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I said move heaven and Earth ... not Dorset

Published 15 April 2012
News Review
977th article



Michael and Geraldine with Brian Stein, far left, and Bill Wyman at PJ's (Platina Tong)

Brian Stein, who you’ve never heard of, owns this'n'that. Sticky Fingers, Cafe de Paris, the Jewish blind school. He might be distantly related to Hymie through his aunt’s niece once removed. If the niece is like my relatives, she should be totally removed.

To be serious (why?), Brian, a charming man, also owns PJ’s, a brasserie in Fulham Road. I was asked there to lunch with Brian, his beautiful Chinese lady friend Platina Tong, Mr and Mrs Bill Wyman (Mrs didn’t show), plus the elegant and lovely Geraldine Lynton-Edwards.

It’s an attractive room that has a bar with a clock behind it and a royal crest. Are you royalty, Brian? You kept that quiet. There’s reddish wood, slatted floors, mirrors; it looks like an old pub. Photos of polo on the wall. Brian plays polo. He’s cracking on but game.

I asked the waiter if they could squeeze some oranges for me.

“We get it in freshly squeezed,” he responded. That’s absolute rubbish: it comes in plastic containers — not fresh in any known language. They squeezed some for me.

Bill Wyman entered. Thankfully he’d stopped dyeing his hair jet black. It’s delightfully grey-white with a brown patch at the back.

“Is that a moustache?” I asked.

Bill replied: “I haven’t shaved for a week.”

PJ’s produced Kingsdown water. I complained. I’d already complained about the orange juice.

“Difficult, isn’t he?” observed Brian.

“You ain’t seen nothing yet,” I told him.

I started with classic caesar salad. Very good but it took for ever to arrive. Bill got a mushroom risotto with glumpy slices of cheese on top. He can’t tolerate coffee or cheese. Normally they give you the risotto and then ask if you want cheese on it. A delay while it was changed.

I ordered a White Park beef sirloin steak medium rare with béarnaise sauce. Francesco Manzari, the restaurant manager, said: “It’s a rare breed from the north of England.”

“Where in the north of England?” asked Bill. “Is it from near Carlisle?”

Francesco had no idea. This was like asking him about atomic fusion.

Bill persisted: “Is it over Hadrian’s Wall — that side or this side?”

“He can find out where it comes from. Make a phone call,” I advised.

Francesco returned and said: “The beef is from Dorset.”

“I’ve got news for you,” I said. “Dorset is not in the north of England.”

Brian said: “He’s Italian. They always get the north and the south confused.”

My steak came just before I died from old age.

Francesco asked: “How are you enjoying your food so far?”

Brian immediately responded: “Very good, thank you.”

“He’s the owner,” I announced. “What do you think he’s going to say?”

The steak was first rate, very tasty. I don’t know what the taste was but it was unusual and a delight. Bill loved his risotto. I finished with marvellous apple and walnut crumble with rum and raisin ice cream.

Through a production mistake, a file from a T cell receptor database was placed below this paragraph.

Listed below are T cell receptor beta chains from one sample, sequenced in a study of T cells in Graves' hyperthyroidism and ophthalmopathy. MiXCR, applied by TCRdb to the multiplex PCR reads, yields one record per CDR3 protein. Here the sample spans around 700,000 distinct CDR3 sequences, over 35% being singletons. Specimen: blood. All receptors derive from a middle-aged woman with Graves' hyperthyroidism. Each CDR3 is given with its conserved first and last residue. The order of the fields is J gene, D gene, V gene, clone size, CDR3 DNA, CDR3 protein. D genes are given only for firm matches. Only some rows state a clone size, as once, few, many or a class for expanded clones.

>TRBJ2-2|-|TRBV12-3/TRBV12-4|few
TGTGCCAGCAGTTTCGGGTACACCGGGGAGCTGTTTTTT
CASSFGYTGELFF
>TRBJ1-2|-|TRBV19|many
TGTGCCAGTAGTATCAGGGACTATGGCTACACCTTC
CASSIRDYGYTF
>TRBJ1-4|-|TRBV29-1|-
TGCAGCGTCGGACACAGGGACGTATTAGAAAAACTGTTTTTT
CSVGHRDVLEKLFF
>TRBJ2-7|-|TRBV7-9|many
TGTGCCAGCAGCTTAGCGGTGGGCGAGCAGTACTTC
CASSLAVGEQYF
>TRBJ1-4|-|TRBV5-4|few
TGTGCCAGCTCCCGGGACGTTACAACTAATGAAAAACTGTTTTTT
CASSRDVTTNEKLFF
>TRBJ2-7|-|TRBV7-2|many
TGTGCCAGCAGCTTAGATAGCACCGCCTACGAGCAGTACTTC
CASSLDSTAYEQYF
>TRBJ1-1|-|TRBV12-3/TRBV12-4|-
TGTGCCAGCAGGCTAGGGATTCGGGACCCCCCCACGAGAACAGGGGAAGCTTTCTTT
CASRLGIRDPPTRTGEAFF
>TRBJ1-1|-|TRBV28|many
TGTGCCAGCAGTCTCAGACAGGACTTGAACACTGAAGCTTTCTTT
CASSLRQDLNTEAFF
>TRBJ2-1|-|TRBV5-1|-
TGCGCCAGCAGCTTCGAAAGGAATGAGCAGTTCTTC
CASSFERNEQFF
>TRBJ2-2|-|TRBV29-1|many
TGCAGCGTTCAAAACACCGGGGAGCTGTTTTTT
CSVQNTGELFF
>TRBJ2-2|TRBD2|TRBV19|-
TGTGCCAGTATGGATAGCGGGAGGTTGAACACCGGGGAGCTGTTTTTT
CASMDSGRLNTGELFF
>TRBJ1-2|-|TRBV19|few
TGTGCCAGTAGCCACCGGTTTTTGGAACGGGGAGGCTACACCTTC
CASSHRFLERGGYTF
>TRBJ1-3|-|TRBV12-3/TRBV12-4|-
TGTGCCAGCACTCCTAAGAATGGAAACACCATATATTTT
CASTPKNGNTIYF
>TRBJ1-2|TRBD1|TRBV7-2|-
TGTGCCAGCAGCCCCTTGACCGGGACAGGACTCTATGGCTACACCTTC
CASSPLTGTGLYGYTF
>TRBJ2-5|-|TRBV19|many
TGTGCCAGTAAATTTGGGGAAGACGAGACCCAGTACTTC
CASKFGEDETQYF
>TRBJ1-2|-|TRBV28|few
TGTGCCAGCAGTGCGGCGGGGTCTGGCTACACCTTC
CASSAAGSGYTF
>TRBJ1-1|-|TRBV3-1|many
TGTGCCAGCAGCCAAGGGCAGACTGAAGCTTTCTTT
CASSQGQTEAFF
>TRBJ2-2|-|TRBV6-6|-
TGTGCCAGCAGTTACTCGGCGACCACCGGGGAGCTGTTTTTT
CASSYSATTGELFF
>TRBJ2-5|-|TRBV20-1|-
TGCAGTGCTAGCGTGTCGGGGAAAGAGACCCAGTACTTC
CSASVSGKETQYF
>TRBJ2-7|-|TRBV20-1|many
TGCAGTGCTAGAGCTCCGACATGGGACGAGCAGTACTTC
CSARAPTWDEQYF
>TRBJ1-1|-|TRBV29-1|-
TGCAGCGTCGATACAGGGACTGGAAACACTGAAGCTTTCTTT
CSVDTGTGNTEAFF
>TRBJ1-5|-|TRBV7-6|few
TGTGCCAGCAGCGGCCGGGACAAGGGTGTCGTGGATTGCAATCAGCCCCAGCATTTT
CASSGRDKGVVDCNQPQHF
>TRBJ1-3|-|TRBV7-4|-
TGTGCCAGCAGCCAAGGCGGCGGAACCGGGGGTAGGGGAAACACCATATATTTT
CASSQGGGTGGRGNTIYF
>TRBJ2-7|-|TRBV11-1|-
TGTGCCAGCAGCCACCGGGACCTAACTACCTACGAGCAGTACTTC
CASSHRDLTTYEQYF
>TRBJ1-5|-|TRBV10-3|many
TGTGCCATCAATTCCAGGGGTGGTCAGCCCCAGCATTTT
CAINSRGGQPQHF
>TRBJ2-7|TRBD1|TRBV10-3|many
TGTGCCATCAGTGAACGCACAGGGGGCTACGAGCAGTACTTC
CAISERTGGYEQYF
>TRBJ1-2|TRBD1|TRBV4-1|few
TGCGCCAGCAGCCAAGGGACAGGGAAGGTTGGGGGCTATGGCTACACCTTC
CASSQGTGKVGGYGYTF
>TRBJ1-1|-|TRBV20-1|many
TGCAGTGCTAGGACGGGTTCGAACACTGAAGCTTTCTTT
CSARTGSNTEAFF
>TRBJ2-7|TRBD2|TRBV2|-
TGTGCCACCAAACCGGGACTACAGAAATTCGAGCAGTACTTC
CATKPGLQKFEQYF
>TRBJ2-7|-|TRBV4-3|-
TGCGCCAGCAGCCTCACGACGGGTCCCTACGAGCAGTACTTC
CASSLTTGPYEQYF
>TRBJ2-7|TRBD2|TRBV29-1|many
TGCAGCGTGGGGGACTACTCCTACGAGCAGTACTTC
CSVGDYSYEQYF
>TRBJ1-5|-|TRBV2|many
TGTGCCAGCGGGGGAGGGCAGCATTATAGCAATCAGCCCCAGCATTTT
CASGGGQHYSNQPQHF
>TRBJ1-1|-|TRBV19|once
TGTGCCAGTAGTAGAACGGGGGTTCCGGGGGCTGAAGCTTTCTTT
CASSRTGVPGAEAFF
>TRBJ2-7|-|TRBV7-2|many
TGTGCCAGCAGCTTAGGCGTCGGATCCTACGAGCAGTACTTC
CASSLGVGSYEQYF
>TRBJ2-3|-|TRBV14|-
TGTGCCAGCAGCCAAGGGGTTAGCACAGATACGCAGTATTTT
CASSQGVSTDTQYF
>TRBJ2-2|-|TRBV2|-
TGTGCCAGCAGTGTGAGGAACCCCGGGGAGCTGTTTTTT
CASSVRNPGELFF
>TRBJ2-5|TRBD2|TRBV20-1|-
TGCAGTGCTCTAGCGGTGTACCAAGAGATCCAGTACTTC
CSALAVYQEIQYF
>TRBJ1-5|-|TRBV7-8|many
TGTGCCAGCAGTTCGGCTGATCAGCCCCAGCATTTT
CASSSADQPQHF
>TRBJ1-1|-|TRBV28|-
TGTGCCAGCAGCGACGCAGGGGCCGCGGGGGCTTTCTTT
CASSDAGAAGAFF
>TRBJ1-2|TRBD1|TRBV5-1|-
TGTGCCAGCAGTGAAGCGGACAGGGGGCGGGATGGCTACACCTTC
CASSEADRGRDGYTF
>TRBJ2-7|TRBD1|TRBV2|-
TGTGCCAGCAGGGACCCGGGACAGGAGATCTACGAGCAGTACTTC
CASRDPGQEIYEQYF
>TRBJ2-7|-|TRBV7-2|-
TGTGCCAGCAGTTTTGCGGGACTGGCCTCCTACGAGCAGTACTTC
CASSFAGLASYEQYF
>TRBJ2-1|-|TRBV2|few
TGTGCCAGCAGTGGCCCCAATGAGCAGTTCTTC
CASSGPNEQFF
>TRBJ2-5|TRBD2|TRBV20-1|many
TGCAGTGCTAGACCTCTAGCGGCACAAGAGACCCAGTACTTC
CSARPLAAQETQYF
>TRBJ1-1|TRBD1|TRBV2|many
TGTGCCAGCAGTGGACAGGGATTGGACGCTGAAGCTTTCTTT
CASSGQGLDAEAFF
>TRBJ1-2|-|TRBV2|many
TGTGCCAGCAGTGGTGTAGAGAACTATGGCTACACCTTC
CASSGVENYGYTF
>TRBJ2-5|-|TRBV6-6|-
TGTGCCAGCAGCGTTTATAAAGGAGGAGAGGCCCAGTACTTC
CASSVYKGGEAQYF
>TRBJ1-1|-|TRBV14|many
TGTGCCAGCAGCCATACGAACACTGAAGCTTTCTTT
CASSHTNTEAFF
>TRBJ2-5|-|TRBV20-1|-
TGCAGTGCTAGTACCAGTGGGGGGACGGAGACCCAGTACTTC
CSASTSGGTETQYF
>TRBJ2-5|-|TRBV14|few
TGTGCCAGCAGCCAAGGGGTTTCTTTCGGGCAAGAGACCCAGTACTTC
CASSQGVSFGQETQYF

The food at PJ’s is excellent. But the service — oh dear. We came in at 1pm. By 2.30pm I didn’t even have my dessert. And the place was far from full. If it’s busy, bring a tent, because it’ll be an overnighter. Sorry for taking the mickey, Brian. But as the saying goes: you shouldn’t join if you can’t take a joke.

PS: Bill was speaking of the forthcoming 50th anniversary of the Rolling Stones. He stopped playing with them years ago. They want him back for the anniversary tour. Bill, wisely, said he didn’t want to tour; why not have a single concert at Madison Square Gardens, New York, sell it to HBO and take the money without having to go round boring hotels? If it happens that way, it’ll be the first scoop I’ve ever had. I’d prefer a scoop of vanilla ice cream.



  • My asparagus soup at Bar Boulud was horrific. The whole meal was under par. It’s a terrific place, beautifully run, but the cooking is erratic. That’s where Chris Corbin and Jeremy King have the edge. Their places are consistent.

    When I complained about the Wolseley’s white linen napkins leaving bits of white on my clothing, readers deluged me with letters naming restaurants that always provide black napkins if you’re wearing dark clothes.

    Jeremy texted his manager: “Tell the old curmudgeon we’ve always had black napkins available.”

    Nobody’s ever told me. How can I ask for something I don’t know is there?



  • From Mark Grabowski in West Sussex; Hymie is cleaning his new Volvo. Abe, passing by, says: "I see you got rid of the old banger, then."

    Hymie replies: "No, the wife's still with me."



    Michael's missives

    Next time I visit the Royal Opera House you must accompany me. For the first time I’ll be able to have a relaxing drink in the Crush bar, as your photo shows the stalls audience seems to have fled on your arrival.
    Patrick Tracey, Carlisle

    Nice to see Geraldine looking so lovely with her escort. How did you persuade the Phantom of the Opera to pose?
    Norman Wheatley, Kent

    In a BBC episode of Hustle, the mark asked for his steak to be well done. Cutting into it, he complained: “This steak is so rare a good vet could have it back on its feet in no time.” To me the funniest food comment ever. Unless your readers can come up with a better one.
    Steve Wells, Derby

    Benihana in King’s Road, Chelsea, wins my award for the worst restaurant ever. With main courses costing up to £65, the food was atrocious. The teppanyaki table chef joked that the ingredients were from Tesco. I was so embarrassed that when the bill came I had to hide it from my wife.
    Edward Gretton, London

    You said the black cod in Novikov was one of the best main courses you’d ever eaten, but that it was just “a piece of cod, for heaven’s sake”. Could this be the piece of Cod which passeth all understanding?
    Geoff Embleton, Surrey